Technical Summary

We have discovered a new cell type produced by macroconidia of Neurospora crassa that we have called the 'conidial sex tube'. The overall aim of the proposed project is to understand the mechanistic basis of signalling during conidial sex tube (CST) formation and phototropism. The first part will analyse the role of pheromone signalling in these processes, and particularly determine if synthetic sex pheromone of both mating types can induce CSTs. The second part of the project will involve a photo-physiological analysis of phy mutants to determine the response modes of Neurospora's two phytochromes, PHY-1 and PHY-2. In particular we will test whether the two phytochromes act as reversible light switches, and whether both have functional roles in both mating types. In the third part, knockout mutants of genes encoding signalling and photoregulatory proteins will be screened in both mating types to determine which are defective in CST induction and phototropism. We will be particularly interested in determining whether phytochrome signalling in N. crassa shares features in common with the biochemical machinery involved in phytochrome signalling in plants. In the fourth part, the roles in CST induction and phototropism of the putative blue photoreceptor, cryptochrome (CRY), and putative green light opsin photoreceptors, ORP-1 and NOP-1, will be analysed. In the fifth part, the phytochrome and cryptochrome receptors will be fused to GFP and whether they move between the cytoplasm and nucleus on exposure to light, will be assessed. In addition, we will also determine whether these photoreceptors and/or the opsin photoreceptors,become localized to the site of subsequent CST formation in response to unilateral light Finally, we will identify proteins which interact with the phytochromes, and image their interactions, during CST induction and phototropism.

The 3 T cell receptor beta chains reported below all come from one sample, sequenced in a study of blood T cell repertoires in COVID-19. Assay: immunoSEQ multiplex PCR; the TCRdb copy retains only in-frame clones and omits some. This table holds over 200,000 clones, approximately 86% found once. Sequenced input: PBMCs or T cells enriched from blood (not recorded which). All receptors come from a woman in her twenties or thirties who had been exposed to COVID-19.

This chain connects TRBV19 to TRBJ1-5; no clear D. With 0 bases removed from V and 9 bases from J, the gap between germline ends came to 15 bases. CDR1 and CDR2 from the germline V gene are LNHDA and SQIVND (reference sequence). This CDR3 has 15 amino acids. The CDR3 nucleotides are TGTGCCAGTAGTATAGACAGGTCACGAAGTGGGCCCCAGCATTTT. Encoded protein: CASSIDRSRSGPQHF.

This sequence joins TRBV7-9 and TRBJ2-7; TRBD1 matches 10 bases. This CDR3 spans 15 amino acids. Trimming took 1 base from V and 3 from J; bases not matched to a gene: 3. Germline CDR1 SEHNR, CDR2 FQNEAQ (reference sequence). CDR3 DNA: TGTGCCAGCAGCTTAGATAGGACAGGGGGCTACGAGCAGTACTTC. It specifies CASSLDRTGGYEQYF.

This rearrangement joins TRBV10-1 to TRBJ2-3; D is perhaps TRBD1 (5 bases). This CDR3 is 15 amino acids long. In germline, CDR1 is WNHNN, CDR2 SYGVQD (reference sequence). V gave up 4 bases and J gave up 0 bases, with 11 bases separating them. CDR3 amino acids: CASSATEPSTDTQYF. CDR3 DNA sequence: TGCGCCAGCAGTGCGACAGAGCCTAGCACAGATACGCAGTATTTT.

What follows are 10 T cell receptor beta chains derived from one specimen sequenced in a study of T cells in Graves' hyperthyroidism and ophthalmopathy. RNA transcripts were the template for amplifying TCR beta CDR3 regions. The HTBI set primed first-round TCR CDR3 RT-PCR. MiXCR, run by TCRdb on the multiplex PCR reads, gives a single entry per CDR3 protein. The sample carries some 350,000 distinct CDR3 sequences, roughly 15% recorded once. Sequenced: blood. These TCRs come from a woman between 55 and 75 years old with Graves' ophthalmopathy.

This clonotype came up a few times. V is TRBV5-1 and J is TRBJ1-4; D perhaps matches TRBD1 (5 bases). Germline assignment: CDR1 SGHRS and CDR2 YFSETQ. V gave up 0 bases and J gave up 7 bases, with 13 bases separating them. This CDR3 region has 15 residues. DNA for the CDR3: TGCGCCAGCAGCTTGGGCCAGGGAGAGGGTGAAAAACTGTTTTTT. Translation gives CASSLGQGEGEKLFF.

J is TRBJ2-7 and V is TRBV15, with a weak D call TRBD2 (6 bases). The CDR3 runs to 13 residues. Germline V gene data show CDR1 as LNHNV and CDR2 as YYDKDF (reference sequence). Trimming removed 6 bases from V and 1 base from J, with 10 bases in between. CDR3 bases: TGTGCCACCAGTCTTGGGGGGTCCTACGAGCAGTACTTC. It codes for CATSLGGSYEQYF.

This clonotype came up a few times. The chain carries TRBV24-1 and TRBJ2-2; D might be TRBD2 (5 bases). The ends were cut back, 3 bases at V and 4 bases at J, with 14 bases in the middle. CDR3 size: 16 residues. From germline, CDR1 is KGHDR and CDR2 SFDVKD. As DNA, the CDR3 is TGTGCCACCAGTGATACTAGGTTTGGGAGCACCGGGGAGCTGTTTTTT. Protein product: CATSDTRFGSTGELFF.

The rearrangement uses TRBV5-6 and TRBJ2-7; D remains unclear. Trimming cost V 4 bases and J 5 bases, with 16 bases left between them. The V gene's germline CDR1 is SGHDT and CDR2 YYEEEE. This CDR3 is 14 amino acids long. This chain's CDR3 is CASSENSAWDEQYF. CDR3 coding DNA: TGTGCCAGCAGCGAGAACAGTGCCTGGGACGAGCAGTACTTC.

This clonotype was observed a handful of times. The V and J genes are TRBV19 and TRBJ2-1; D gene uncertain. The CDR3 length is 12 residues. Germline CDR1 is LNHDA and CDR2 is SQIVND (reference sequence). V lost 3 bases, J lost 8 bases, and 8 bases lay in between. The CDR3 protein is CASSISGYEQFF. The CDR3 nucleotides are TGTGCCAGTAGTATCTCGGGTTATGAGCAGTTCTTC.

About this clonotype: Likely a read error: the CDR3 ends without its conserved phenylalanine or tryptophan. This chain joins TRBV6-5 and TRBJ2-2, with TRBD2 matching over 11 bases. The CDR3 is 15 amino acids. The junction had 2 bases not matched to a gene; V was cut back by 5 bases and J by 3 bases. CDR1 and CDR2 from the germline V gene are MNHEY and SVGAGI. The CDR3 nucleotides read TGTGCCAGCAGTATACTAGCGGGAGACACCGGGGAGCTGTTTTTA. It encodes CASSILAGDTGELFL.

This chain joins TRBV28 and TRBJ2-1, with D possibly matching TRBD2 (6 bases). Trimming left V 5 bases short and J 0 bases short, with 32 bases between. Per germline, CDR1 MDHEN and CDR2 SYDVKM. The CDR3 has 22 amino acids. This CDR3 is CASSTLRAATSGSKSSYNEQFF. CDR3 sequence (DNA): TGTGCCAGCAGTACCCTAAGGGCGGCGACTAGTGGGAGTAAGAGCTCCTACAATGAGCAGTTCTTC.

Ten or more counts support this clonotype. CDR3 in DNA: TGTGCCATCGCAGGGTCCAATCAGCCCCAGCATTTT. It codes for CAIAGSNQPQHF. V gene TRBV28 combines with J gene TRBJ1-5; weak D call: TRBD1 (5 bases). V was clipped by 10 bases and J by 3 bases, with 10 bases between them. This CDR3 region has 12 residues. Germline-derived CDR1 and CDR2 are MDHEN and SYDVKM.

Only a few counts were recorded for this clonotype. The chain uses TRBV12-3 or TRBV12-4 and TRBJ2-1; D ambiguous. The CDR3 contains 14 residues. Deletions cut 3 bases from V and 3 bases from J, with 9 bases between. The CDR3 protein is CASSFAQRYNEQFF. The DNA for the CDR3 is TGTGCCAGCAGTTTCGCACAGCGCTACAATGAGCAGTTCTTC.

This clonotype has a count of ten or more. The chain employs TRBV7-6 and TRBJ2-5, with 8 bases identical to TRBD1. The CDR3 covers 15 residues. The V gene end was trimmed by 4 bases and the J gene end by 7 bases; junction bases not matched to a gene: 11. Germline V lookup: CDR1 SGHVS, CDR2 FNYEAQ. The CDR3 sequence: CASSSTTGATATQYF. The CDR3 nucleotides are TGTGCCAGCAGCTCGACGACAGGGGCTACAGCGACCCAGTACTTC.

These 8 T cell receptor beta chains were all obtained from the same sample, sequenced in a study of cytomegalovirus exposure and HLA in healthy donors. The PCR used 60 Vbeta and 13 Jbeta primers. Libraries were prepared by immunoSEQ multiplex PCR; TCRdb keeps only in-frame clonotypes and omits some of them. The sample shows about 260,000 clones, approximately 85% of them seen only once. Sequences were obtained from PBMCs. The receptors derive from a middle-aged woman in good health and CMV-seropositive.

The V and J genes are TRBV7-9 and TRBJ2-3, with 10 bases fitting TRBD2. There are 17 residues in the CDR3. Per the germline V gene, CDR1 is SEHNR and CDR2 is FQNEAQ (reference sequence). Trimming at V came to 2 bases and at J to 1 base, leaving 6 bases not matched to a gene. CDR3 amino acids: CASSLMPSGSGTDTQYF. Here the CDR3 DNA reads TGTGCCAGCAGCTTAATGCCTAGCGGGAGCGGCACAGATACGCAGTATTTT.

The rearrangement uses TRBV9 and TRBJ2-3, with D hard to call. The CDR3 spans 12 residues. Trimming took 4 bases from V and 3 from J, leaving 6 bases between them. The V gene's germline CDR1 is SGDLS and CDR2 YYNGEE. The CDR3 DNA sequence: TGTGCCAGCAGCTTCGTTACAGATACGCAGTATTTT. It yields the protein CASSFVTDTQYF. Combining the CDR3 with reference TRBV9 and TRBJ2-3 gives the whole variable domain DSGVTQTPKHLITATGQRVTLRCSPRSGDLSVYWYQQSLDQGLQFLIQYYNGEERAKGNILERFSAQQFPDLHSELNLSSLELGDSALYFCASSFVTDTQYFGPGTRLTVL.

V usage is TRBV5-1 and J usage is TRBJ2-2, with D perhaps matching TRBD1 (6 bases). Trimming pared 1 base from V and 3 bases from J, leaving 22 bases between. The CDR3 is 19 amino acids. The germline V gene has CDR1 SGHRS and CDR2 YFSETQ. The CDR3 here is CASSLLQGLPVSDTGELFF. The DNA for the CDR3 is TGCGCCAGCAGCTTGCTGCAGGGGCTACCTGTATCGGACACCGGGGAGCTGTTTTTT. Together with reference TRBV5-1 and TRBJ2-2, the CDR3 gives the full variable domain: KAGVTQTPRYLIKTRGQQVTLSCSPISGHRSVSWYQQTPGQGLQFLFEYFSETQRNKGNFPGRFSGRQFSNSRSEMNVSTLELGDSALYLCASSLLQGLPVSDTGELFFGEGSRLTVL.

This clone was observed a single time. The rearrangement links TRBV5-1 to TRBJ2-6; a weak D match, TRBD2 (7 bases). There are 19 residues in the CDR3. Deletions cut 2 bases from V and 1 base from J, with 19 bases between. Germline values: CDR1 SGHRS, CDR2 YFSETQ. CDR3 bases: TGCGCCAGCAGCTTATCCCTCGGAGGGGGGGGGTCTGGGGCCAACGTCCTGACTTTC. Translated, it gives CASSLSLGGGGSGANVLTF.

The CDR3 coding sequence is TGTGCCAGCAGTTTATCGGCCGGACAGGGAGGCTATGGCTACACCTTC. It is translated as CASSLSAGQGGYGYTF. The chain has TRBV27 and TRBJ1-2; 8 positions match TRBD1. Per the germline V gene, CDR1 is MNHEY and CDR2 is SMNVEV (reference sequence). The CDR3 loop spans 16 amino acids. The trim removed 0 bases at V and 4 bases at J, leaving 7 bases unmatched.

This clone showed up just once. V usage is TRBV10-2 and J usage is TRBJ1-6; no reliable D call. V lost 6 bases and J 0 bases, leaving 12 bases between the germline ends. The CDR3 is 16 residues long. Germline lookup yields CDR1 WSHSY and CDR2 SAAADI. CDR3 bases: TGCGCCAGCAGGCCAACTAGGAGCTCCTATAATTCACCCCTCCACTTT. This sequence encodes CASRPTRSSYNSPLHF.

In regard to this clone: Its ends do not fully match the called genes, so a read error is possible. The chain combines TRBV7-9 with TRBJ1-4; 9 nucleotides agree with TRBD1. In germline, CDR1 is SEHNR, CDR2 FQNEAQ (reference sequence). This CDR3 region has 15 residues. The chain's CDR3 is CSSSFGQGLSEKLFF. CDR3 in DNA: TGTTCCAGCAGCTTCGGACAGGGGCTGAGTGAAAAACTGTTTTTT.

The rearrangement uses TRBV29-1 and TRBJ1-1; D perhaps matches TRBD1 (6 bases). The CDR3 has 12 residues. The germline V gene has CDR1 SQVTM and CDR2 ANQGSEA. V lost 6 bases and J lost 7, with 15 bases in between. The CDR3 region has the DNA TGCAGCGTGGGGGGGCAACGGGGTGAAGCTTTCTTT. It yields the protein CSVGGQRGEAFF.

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Description 1. Have discovered provided an understanding of the photoreceptors encoded by the genome of a mould fungus (Sordaria macrospora) used as a model experimental system
2. Have discovered a specific response of this fungus to green light
3. We have provided a detailed analysis of 3 separate developmental pathways from the fungal spore
3. Have characterized at the morphological, physiological and genetic level a new developmental pathway from the spore that directly results in further spore formation by another mould (Neurospora crassa) that is used as a model experimental system
Exploitation Route The experimental system what we have developed can be used as a simple model to analyse 3 different developmental pathways from a single cell.
Sectors Agriculture, Food and Drink
Description They have not yet been used for the benefit of society and/or economy
First Year Of Impact 2014
Impact Types Economic